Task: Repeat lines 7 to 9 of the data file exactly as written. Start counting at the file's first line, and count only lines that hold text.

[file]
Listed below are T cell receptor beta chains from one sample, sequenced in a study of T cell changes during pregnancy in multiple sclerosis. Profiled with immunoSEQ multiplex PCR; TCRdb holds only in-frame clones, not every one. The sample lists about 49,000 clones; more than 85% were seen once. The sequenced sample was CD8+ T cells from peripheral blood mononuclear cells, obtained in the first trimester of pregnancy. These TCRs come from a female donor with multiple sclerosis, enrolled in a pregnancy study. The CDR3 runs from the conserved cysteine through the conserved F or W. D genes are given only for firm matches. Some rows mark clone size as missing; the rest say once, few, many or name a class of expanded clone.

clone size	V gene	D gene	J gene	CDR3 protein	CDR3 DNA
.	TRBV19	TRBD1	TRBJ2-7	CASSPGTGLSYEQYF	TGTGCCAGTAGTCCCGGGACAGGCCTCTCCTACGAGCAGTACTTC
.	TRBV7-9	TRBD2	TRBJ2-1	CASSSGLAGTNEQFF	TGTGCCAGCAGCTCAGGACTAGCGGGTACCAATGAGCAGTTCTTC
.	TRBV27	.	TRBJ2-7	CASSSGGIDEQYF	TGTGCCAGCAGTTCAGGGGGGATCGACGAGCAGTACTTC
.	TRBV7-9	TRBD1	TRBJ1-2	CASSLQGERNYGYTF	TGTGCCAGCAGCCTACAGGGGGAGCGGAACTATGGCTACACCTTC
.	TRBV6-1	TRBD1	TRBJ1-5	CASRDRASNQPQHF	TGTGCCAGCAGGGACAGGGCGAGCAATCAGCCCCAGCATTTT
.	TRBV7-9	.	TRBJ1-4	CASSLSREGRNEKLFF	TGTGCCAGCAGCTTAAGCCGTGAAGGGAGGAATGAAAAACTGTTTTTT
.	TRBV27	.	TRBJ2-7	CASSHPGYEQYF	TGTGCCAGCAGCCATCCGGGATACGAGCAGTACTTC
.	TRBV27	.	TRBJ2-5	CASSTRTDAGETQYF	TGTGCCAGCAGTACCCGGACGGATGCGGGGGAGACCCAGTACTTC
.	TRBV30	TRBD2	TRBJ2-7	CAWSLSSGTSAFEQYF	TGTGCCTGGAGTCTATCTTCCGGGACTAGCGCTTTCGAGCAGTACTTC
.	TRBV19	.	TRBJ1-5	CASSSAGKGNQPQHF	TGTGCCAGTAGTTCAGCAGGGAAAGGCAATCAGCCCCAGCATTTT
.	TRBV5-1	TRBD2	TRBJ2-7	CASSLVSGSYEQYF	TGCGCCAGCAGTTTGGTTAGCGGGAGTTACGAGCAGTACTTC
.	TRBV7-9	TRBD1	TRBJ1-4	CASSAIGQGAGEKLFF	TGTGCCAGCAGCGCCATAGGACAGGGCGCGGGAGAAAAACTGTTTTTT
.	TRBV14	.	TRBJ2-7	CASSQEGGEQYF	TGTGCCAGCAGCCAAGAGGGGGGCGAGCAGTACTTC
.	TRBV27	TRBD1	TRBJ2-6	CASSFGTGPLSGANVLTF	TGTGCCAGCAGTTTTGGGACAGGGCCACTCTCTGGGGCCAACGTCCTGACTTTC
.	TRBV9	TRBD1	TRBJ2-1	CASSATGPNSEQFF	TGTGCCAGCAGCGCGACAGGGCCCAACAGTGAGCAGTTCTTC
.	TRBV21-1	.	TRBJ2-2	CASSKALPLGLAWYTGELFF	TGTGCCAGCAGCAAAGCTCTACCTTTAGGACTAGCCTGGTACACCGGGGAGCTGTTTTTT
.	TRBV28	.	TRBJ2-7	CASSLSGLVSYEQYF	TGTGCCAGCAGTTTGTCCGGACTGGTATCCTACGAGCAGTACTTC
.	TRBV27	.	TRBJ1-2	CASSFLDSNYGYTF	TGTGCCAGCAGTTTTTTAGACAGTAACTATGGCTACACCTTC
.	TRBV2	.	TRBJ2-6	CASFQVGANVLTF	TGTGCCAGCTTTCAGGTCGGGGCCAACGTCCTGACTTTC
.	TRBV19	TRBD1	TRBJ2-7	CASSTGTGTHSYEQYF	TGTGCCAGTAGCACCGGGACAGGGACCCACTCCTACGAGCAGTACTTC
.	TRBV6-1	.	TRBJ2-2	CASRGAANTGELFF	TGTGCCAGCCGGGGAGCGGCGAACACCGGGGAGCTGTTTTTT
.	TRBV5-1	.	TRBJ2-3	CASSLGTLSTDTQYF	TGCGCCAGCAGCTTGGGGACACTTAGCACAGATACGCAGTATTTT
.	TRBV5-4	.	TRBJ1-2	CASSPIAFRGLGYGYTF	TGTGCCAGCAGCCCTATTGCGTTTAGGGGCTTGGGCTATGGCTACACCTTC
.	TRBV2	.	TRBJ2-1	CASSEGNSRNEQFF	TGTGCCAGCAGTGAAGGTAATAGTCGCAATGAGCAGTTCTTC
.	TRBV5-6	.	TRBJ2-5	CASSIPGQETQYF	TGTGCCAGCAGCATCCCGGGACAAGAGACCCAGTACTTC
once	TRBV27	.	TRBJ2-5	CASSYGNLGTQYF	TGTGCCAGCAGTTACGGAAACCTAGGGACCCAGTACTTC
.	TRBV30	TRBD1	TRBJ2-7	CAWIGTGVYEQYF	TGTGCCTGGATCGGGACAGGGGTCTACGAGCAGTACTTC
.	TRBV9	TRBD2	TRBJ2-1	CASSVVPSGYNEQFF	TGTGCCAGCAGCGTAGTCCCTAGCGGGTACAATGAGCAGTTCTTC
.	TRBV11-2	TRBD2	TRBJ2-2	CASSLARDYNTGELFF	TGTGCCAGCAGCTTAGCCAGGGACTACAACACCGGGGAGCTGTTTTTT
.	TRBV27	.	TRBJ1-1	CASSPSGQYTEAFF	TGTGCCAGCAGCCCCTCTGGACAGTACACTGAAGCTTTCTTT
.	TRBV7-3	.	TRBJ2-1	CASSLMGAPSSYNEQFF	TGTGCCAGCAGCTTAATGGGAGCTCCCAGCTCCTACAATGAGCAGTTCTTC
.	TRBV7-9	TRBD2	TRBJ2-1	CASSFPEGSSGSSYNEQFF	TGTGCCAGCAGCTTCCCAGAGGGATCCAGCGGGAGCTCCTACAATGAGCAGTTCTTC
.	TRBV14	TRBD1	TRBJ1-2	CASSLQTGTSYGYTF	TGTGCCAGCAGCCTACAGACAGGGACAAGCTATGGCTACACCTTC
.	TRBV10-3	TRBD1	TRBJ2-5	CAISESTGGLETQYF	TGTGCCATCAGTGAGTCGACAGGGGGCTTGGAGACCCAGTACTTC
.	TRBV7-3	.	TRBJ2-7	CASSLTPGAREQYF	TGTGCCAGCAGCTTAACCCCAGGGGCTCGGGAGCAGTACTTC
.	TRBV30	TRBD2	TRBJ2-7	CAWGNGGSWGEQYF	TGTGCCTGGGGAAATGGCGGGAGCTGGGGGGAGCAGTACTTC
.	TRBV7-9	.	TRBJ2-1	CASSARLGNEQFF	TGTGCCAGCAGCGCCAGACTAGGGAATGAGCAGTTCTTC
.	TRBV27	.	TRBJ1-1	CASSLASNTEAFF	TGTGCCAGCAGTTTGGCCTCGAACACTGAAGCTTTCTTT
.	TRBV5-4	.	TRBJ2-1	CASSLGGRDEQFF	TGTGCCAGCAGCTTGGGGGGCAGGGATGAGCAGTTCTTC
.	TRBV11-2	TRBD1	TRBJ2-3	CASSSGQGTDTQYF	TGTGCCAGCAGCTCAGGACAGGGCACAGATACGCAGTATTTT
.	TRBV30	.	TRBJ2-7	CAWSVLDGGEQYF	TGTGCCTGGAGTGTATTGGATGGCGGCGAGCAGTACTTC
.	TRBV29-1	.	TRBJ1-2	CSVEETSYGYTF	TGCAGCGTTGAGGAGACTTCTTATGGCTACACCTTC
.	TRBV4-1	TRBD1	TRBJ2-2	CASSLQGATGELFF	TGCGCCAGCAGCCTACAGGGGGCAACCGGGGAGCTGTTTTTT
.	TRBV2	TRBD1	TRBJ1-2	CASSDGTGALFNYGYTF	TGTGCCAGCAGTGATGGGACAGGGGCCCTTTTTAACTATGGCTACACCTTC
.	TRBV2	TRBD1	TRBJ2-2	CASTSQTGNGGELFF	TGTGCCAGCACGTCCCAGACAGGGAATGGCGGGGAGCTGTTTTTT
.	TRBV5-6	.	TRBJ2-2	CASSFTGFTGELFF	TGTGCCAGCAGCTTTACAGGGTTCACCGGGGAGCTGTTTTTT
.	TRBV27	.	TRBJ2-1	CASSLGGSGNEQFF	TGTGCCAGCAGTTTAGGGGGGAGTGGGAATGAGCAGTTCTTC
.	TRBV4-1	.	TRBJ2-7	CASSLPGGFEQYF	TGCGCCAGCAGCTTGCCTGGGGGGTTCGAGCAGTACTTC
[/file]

.	TRBV6-1	TRBD1	TRBJ1-5	CASRDRASNQPQHF	TGTGCCAGCAGGGACAGGGCGAGCAATCAGCCCCAGCATTTT
.	TRBV7-9	.	TRBJ1-4	CASSLSREGRNEKLFF	TGTGCCAGCAGCTTAAGCCGTGAAGGGAGGAATGAAAAACTGTTTTTT
.	TRBV27	.	TRBJ2-7	CASSHPGYEQYF	TGTGCCAGCAGCCATCCGGGATACGAGCAGTACTTC